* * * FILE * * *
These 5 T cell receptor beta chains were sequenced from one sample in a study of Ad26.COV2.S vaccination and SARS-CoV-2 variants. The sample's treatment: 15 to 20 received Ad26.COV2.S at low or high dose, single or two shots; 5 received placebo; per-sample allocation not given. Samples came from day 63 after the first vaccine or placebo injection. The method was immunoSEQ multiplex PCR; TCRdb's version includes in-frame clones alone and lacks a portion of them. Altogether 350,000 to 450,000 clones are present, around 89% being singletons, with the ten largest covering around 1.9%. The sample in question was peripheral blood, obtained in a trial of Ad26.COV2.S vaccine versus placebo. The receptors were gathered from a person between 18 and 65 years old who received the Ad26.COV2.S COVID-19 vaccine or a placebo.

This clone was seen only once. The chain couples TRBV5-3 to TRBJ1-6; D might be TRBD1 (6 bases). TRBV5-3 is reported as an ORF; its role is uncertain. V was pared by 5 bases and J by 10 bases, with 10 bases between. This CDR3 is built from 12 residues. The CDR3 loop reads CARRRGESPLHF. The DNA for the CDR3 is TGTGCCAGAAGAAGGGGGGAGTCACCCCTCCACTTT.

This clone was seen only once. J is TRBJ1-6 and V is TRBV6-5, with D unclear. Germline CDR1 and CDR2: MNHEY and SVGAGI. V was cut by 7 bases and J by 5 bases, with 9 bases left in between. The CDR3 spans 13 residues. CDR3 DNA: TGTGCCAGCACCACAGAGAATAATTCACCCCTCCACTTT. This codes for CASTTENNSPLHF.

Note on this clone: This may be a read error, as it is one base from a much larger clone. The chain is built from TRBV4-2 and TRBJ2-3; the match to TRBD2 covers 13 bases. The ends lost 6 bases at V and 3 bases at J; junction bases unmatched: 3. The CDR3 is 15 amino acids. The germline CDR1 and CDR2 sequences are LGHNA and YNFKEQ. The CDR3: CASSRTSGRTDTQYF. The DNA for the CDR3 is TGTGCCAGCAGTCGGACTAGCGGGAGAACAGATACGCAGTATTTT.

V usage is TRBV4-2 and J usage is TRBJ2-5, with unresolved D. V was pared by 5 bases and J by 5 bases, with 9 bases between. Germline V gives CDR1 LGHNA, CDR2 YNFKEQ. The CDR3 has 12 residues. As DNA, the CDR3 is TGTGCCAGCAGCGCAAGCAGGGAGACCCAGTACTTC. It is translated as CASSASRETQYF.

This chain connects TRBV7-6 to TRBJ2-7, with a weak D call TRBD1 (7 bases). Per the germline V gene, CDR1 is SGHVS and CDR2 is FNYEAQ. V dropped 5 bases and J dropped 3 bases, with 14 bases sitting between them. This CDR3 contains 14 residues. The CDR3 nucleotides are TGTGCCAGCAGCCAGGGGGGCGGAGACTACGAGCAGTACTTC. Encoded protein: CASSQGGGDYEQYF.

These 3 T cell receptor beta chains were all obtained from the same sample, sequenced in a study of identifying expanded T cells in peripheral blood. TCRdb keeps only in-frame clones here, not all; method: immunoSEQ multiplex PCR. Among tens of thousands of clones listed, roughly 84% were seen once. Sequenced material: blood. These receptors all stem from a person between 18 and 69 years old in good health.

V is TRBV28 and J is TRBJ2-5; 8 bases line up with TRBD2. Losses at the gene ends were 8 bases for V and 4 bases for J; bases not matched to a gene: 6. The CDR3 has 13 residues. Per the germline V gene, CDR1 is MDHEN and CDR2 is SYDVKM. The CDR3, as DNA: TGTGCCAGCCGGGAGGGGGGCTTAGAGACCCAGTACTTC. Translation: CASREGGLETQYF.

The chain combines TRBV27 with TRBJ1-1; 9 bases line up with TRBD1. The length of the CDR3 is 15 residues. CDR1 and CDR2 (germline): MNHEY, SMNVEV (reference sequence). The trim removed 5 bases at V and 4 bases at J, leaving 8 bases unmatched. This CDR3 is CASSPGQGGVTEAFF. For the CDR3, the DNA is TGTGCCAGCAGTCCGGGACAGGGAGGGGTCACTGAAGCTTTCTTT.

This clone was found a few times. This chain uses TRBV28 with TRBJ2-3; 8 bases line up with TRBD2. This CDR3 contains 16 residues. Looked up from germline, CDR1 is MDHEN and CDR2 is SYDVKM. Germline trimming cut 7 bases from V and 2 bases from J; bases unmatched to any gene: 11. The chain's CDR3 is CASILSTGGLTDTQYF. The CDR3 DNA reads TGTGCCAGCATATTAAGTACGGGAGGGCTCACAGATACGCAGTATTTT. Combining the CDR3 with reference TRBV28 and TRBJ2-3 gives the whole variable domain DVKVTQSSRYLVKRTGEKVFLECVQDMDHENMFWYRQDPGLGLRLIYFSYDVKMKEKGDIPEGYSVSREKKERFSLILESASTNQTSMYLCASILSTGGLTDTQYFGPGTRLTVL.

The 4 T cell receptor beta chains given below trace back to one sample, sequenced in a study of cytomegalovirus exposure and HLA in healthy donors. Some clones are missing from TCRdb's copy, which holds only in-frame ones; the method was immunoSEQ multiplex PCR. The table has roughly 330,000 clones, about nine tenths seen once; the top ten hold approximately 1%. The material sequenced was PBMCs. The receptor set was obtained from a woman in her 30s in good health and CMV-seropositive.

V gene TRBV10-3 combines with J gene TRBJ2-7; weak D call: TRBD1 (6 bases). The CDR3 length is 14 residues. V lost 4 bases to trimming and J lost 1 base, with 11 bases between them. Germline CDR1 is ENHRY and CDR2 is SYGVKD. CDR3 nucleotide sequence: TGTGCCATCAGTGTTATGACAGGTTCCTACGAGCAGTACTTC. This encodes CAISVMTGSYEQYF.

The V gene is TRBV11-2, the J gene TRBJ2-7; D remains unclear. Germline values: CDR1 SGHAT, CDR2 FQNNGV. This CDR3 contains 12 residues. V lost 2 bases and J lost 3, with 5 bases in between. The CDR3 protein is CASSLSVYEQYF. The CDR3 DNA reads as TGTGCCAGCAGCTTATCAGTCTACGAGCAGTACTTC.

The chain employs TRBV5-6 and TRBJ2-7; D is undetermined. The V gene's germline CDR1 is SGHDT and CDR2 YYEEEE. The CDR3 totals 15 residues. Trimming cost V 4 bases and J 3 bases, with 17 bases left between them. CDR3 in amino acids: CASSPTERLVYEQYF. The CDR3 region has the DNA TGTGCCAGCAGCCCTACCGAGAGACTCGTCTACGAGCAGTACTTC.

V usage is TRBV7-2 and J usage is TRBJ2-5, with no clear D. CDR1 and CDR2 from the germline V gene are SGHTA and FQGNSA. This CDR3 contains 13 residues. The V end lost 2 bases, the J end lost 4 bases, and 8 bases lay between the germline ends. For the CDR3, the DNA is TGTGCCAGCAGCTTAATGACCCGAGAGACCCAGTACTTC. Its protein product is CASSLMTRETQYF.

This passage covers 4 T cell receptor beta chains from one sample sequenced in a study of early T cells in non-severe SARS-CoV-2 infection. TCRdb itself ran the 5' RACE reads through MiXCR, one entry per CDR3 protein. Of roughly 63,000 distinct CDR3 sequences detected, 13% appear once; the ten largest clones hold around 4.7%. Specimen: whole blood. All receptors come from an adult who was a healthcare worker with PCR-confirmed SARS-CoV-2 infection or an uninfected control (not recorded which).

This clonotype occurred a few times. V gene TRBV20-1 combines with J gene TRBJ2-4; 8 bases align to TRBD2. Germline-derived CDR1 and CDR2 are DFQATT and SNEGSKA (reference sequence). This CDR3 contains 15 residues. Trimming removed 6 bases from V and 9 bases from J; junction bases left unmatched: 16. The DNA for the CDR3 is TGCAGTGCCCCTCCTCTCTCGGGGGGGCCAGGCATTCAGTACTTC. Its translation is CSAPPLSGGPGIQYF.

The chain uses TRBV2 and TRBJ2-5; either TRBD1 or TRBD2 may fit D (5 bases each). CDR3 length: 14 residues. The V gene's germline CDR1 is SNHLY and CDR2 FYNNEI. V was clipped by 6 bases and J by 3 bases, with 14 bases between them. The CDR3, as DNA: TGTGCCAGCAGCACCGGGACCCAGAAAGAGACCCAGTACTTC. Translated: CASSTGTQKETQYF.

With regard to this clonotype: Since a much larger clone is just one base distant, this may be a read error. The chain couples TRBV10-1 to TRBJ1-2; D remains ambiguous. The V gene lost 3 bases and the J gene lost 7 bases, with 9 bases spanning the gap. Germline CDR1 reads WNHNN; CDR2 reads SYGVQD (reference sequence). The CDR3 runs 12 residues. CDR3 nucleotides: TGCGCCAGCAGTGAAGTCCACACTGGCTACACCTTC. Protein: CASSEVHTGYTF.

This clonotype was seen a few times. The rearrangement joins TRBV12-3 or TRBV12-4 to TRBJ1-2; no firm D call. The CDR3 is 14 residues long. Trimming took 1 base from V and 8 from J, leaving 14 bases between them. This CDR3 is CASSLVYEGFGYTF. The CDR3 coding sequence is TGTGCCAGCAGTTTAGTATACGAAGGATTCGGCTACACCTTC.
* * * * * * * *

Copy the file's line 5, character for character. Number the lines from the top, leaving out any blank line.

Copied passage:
V usage is TRBV4-2 and J usage is TRBJ2-5, with unresolved D. V was pared by 5 bases and J by 5 bases, with 9 bases between. Germline V gives CDR1 LGHNA, CDR2 YNFKEQ. The CDR3 has 12 residues. As DNA, the CDR3 is TGTGCCAGCAGCGCAAGCAGGGAGACCCAGTACTTC. It is translated as CASSASRETQYF.